The Pamir Diaries 2: Zugvand & The Wakhan Valley
My Long-hand Entries from the Pamir & Wakhan Valley, Tajikistan
As I walked around Murghab, I managed to negotiate a ride along the Pank River (the Tajik/Afghan border) all the way to Khorog, via the towns of Langar and Ishkashim. I was told this three day odyssey would cost only $100 - a steal for the Pamir.
[Note: Every blog seems to describe how impossible and expensive it is traveling the Pamir - but I found the doomsdayism totally exagerated. There are plenty of drivers, plenty of traffic available for hitch-hiking if you so choose, and reasonable prices everywhere. The exaggerations are typical of the hyperbole you find it so many travel blogs. In truth, the Pamir is easy].
The proximity of Afghanistan presents me with a quandary: do I cross the border?
I will, in effect, be within feet of Afghanistan's Wakhan, and have a strong feeling that my curiosity will best my logic. It is a safe region, but still comes with a modicum of unpredictability. I'm not sure if I want to cross the border for the right reasons: is it a my genuine curiosity, or some egocentric desire to be perceived as more adventurous than I really am? The truth, I presume, lies somewhere in between.
In any case, crossing the border requires a visa. I may be able to acquire one in Khorog, a city of about 20,000 - the largest in the Pamir. If so, I will then have to back-track for half a day, cross the border at Eshkashim, and head to Afghanistan's Ishkashim, a few kilometers across the river from its Tajik namesake.
In May 2017, Eshkashim successfully pushed back a Taliban offensive. Today, the Taliban are only 40-50 kms away [note: when I was in Afghanistan, I learned they were as close as 6 kilometers away]. And it's fighting season. Who knows what the situation is like on the ground? What I do know is that tourism in Eshkashim is BOOMING. And what a bizarre tale that is. If I can ascertain that its a story worth telling, perhaps I will take the plunge. If so, I must not gloat - crossing into Afghanistan's safest region is hardly the act of an heroic war correspondent. Things, as always, are worth keeping in perspective.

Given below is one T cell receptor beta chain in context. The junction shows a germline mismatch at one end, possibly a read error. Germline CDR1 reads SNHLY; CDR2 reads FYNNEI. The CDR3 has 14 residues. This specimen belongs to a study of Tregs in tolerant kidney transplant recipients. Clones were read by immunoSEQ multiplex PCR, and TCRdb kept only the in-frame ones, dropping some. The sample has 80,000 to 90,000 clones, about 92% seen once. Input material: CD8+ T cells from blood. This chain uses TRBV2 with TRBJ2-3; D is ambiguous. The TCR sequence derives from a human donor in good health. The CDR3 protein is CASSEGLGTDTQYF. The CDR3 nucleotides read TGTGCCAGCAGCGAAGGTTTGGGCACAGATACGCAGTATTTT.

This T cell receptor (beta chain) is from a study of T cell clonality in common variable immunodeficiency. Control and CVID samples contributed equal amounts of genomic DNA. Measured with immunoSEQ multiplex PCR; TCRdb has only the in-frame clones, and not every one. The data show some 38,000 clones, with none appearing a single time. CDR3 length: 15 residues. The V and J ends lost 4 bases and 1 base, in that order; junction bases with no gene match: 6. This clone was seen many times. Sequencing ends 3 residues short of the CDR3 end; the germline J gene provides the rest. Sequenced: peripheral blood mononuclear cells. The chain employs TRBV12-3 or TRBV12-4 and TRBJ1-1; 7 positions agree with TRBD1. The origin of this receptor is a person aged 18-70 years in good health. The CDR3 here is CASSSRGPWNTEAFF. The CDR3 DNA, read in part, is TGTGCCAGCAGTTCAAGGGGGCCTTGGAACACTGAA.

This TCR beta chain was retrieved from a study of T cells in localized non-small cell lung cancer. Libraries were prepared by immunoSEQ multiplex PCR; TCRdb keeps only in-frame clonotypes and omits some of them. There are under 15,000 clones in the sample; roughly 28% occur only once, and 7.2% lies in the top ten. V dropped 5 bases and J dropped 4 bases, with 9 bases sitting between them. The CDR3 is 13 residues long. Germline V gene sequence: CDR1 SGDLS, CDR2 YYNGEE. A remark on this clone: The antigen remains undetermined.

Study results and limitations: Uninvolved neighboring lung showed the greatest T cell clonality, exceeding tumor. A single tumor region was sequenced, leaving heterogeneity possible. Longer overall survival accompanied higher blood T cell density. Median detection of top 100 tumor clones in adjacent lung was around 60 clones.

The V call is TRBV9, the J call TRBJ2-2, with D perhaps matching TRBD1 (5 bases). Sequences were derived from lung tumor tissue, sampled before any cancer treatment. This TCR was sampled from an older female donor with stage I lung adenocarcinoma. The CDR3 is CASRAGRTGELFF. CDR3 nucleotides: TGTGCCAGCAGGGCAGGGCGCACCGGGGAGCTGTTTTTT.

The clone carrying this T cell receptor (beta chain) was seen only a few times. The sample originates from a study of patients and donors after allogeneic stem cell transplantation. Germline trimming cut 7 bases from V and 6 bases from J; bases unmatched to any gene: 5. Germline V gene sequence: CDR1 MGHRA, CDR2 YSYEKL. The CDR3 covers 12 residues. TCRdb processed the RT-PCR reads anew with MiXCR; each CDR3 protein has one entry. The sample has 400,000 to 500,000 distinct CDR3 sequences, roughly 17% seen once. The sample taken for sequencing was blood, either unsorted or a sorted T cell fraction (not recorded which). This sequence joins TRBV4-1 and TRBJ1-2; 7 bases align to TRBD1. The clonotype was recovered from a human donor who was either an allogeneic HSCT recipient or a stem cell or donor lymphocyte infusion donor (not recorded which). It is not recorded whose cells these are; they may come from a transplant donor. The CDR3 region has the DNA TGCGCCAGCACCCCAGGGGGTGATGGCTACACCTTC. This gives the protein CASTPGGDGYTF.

The road to Zugvand seemed extraterrestrial. It was about 300 kilometers from Murghab, but it felt like a road to another planet. There are a handful of green shoots in the farms near Murghab, but once you leave this tiny community, signs of life become rare. The brittle tarmac passes through sprawling valleys at 3500 meters. It was ice cold, but the sign was brutal. Several bike riders pushed hard through the headwinds towards the town of Khorog, Badakshan’s major settlement. But fewer were on the dirt track to Langar, which we soon diverted towards.
Alibek was my driver. An enthusiastic engaged 23 year old with no English, Alibek enjoyed showing me the signs along the way. Shortly before turning off onto the road to Langar, we ate a small roadside restaurant in the village of Alichur. We couldn’t really speak, Alibek and I. But we did bond over a bowl of boiled lamb and potatoes, flavoured with fat, onions and dill. In the cold, it was a heart-warming meal.
The Pamir Highway between Murghab and Khorog is a mainly sealed road. But the detour to Langar necessitates a sturdy 4WD. Alibek’s driving was slow and cautious - he concentrated firmly as the road deteriorated and became steeper. After an hour or so, he made a sudden stop. Camouflaged in the nearby hillside was a mud hut, out of which an ailing old man and his wife limped. Alibek gave them both kisses on the cheek, and brought them some basic supplies - bread, potatoes, and other hessian sacks of goods common in the region. Being hundreds of kilometers from the nearest store, this isolated couple relied on their network to keep them fed. In exchange, Alibek returned with a cold bottle of fermented yak’s milk - a delicacy throughout the Pamir. It is carbonated like soda water, but with a profound sourness that makes your eyes water. Over the next few hours, Alibek would drink two liters of the stuff.
We wound onwards. Soon, Alibek proclaimed: Eddie! Eddie!…Afghanistan!
In the distance, the Pamir River emerged, and on its other bank were the undulating hillsides of that section of the Afghan Wakhan.